St Nicholas' Church

The Nave

By Jennifer Drury

Click on the images to open a large version in a new window. Click again on image to further enlarge.

Photo:Drawing dated 1853 showing box pews

Drawing dated 1853 showing box pews

Royal Pavilion and Museums Brighton and Hove

Photo:The nave showing old pews c1999

The nave showing old pews c1999

Royal Pavilion and Museums Brighton and Hove

Growth in the congregation

The population of the town grew rapidly in the early nineteenth century, and the town's popularity with visitors grew substantially. In part this was a response to Dr. Russell's advocacy of the medicinal benefits of seawater, and subsequently, the Prince Regent's patronage. Space was so limited, that a series of galleries had to be built around the roof of the church, accessed by external staircases. The galleries were packed with fishermen and other poorer townsfolk, while the pews were rented to fashionable visitors. The church at that time held about 1,300 worshippers.

Photo:View from the west wall

View from the west wall

Photo by Tony Mould

Major restoration 1853

In 1853 a major restoration was overseen by Richard Cromwell Carpenter (1812-55), which was undertaken as a memorial to the Duke of Wellington who had worshipped in St Nicholas as a boy. The galleries were removed, the aisles widened, and the north aisle was lengthened. The walls were refaced in dark flint and diagonal buttresses added to the tower. The old roofs were replaced and the stonework was thoroughly repaired. The south chancel arcade was altered from two arches to one and a north vestry was added. Surprisingly, Carpenter did not provide a clerestory, so the wider aisles and removal of the dormers made the nave stuffy as well as dark. The church reopened on 8 April 1854; as a result of the restoration the number of sittings had actually been reduced by 400.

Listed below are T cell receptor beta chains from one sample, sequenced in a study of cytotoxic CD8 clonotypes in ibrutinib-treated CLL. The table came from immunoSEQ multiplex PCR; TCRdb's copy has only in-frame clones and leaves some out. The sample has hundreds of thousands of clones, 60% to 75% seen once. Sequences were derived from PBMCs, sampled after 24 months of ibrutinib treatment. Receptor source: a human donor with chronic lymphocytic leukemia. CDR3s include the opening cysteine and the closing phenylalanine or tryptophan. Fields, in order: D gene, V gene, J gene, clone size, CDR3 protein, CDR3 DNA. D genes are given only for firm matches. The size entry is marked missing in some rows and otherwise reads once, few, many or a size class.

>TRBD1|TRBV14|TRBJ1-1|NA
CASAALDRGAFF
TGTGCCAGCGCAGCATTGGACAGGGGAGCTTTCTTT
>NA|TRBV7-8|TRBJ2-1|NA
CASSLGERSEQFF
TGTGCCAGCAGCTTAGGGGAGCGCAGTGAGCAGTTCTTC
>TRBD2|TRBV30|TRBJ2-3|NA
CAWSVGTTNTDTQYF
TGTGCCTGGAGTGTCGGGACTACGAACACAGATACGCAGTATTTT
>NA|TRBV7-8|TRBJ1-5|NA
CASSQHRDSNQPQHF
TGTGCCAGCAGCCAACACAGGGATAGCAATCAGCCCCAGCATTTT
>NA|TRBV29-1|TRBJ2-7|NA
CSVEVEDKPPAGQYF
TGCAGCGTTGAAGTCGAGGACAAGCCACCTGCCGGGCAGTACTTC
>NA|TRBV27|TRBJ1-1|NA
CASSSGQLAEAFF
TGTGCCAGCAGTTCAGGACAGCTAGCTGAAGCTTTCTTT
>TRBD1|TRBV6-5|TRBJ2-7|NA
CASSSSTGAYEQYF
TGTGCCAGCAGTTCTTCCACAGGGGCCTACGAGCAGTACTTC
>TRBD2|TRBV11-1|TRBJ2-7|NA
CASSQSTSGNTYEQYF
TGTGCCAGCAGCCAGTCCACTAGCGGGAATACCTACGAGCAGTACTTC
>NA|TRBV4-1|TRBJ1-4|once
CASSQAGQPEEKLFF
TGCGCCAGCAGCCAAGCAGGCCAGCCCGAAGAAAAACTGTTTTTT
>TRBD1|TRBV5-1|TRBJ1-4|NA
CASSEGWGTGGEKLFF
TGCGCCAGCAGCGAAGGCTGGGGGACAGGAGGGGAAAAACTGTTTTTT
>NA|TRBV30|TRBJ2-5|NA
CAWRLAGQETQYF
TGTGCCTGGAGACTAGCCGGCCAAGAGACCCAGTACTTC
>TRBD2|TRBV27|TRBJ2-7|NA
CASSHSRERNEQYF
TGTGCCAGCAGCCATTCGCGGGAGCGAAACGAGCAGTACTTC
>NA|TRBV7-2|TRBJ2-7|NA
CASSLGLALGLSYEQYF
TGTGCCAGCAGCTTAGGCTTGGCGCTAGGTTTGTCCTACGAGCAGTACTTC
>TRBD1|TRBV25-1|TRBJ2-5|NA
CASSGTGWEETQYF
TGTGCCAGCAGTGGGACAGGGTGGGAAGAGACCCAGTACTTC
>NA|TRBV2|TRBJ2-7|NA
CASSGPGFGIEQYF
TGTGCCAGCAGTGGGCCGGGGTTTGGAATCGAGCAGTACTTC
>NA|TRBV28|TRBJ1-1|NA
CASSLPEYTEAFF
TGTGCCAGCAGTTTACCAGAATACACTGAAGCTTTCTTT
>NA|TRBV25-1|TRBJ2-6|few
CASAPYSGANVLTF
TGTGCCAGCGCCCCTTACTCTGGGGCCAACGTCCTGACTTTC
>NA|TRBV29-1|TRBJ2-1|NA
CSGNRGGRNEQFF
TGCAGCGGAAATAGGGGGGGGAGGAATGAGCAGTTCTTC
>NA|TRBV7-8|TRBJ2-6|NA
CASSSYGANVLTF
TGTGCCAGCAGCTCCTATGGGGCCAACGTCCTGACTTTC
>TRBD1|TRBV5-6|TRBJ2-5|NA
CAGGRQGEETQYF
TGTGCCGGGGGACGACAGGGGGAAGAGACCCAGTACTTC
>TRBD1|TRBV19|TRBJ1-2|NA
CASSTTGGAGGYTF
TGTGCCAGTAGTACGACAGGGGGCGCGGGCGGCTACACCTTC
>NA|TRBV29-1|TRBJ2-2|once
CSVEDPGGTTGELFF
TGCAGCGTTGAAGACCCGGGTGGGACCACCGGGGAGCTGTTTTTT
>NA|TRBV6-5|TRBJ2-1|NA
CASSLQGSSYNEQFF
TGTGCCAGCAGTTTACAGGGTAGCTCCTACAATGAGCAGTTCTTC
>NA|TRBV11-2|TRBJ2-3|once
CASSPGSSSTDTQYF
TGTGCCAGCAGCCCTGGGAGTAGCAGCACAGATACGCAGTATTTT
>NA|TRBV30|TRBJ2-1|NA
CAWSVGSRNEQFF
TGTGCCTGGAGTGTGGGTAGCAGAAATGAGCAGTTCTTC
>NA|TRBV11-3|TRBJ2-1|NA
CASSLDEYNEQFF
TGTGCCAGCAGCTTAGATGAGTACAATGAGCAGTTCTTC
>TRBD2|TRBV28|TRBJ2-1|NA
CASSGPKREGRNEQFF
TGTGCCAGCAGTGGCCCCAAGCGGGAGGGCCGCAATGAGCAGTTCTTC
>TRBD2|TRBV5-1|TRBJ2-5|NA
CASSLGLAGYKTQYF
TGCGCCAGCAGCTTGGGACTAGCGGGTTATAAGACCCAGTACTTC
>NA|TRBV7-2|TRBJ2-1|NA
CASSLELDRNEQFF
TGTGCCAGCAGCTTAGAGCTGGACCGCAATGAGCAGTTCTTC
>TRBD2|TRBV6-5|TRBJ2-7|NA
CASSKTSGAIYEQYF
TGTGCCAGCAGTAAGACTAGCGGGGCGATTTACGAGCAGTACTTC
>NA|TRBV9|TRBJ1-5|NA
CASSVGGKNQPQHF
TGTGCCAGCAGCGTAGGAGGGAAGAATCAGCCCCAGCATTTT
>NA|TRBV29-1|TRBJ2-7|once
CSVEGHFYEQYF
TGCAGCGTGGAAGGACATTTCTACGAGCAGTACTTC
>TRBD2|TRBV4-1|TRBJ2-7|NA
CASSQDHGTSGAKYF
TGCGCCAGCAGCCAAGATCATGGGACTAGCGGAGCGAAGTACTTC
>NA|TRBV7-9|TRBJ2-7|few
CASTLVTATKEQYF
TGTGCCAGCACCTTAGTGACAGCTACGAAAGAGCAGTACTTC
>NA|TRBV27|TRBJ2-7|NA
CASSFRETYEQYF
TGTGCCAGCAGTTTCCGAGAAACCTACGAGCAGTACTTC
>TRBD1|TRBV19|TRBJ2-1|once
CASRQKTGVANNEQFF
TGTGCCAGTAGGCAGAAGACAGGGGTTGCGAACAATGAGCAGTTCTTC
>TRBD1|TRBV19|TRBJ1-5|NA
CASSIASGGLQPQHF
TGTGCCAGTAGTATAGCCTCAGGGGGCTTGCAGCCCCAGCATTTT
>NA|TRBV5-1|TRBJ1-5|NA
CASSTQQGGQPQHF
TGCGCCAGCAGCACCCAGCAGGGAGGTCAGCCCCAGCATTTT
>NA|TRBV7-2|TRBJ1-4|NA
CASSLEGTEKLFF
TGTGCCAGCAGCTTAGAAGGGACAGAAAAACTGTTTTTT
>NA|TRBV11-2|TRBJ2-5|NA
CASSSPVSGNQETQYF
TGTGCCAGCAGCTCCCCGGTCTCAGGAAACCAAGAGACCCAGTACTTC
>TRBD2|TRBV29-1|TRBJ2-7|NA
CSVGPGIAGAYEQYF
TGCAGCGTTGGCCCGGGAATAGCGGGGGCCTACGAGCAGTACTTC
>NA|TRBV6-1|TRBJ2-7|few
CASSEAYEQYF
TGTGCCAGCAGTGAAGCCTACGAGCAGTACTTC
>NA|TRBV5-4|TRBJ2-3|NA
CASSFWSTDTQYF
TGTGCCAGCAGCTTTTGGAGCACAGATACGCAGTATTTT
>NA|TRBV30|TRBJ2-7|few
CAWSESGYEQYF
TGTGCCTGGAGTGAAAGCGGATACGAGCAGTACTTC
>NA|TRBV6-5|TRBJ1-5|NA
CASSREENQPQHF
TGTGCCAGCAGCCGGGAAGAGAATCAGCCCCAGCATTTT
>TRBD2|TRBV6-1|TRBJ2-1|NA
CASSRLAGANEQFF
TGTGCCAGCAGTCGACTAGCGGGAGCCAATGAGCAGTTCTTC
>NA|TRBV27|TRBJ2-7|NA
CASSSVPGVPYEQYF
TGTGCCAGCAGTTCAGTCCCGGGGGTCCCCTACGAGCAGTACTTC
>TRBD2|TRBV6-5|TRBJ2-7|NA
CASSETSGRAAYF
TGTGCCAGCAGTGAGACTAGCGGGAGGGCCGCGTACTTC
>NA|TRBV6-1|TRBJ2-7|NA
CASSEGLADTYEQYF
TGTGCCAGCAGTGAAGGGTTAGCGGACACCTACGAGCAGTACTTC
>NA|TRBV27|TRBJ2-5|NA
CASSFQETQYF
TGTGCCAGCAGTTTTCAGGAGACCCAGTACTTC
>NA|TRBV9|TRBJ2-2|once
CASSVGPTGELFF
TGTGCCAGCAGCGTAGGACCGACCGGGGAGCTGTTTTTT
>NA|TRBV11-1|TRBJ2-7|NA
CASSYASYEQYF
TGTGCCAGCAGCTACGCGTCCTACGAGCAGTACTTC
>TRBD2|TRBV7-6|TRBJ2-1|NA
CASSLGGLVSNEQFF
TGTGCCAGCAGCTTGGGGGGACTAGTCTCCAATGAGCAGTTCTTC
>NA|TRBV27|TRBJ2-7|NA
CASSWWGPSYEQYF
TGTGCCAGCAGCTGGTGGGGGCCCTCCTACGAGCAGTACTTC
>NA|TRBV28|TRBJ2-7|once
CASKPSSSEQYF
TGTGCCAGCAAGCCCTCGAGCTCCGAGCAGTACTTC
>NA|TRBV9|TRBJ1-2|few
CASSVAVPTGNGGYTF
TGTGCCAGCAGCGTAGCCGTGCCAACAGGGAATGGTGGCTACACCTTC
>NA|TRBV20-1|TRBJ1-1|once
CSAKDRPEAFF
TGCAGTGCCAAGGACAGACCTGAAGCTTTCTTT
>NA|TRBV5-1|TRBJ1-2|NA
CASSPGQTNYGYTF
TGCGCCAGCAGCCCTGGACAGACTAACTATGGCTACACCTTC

Photo:View from the nave altar

View from the nave altar

Photo by Tony Mould

Photo:View from the south aisle

View from the south aisle

Photo by Tony Mould

Changes in church seating

Pews were not used in churches in mediaeval times, but they were a dominant feature in churches in the period between the 17th and 19th century. During this time, social rank was considered as a major influence in the seating arrangements, and those with higher social status were able to sit in the church pews closest to the pulpit. When the galleries for the poor people were removed from St Nicholas, it must have had an big impact on the congregation. St Nicholas today does not have fixed pews; in 2001 when the church interior was re-ordered, the pews were replaced by chairs. This makes for flexibility in the use of the space; it also provides opportunities to facilitate new ways of worship.

Photo:View from the north aisle

View from the north aisle

Photo by Tony Mould

Photo:View from the south aisle

View from the south aisle

Photo by Tony Mould


This page was added on 04/11/2012.

If you're already a registered user of this site, please login using the form on the left-hand side of this page.